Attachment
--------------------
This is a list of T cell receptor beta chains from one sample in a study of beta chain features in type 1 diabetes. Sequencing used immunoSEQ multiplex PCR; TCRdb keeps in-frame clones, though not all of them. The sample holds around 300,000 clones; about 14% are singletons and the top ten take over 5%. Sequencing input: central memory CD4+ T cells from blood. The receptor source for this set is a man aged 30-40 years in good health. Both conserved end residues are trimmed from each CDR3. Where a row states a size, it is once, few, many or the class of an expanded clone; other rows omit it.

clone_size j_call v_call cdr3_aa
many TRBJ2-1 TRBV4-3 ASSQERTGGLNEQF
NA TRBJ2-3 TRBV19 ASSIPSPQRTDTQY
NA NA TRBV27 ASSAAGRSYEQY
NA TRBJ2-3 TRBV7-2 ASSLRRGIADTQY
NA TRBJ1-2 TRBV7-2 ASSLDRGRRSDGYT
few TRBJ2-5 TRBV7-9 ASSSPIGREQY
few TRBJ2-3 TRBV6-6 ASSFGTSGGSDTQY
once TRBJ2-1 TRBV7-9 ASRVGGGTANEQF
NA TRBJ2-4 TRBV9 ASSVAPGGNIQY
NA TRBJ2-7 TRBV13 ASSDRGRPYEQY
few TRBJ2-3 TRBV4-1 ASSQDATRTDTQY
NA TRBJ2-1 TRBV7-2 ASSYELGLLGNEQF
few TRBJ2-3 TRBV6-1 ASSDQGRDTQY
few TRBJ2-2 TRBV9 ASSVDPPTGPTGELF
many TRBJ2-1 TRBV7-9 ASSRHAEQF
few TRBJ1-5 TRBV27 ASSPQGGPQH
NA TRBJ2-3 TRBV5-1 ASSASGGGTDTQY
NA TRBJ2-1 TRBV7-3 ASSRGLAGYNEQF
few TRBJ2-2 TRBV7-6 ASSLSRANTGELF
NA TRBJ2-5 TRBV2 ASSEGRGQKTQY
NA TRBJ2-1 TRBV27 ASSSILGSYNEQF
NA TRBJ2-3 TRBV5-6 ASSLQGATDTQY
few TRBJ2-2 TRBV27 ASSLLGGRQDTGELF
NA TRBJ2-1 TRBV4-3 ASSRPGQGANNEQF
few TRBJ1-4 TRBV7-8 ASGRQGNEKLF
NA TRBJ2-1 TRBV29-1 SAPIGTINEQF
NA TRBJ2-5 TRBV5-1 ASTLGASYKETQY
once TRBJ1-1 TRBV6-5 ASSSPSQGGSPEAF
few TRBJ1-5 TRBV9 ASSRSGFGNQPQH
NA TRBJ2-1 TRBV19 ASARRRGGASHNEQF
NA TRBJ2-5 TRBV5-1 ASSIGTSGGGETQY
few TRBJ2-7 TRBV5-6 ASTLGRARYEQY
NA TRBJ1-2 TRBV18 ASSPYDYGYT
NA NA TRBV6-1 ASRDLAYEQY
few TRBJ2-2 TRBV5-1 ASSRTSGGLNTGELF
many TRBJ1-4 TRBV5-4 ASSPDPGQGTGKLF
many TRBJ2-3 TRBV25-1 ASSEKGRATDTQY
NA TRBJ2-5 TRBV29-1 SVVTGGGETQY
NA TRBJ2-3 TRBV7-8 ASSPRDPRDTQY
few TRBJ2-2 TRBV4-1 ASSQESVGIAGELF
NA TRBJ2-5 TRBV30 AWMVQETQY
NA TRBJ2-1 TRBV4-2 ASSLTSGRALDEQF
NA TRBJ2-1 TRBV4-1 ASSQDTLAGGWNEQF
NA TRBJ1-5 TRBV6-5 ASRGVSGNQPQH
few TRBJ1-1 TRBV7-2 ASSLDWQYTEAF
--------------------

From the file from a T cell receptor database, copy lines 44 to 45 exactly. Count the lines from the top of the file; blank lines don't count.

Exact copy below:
NA TRBJ2-1 TRBV4-2 ASSLTSGRALDEQF
NA TRBJ2-1 TRBV4-1 ASSQDTLAGGWNEQF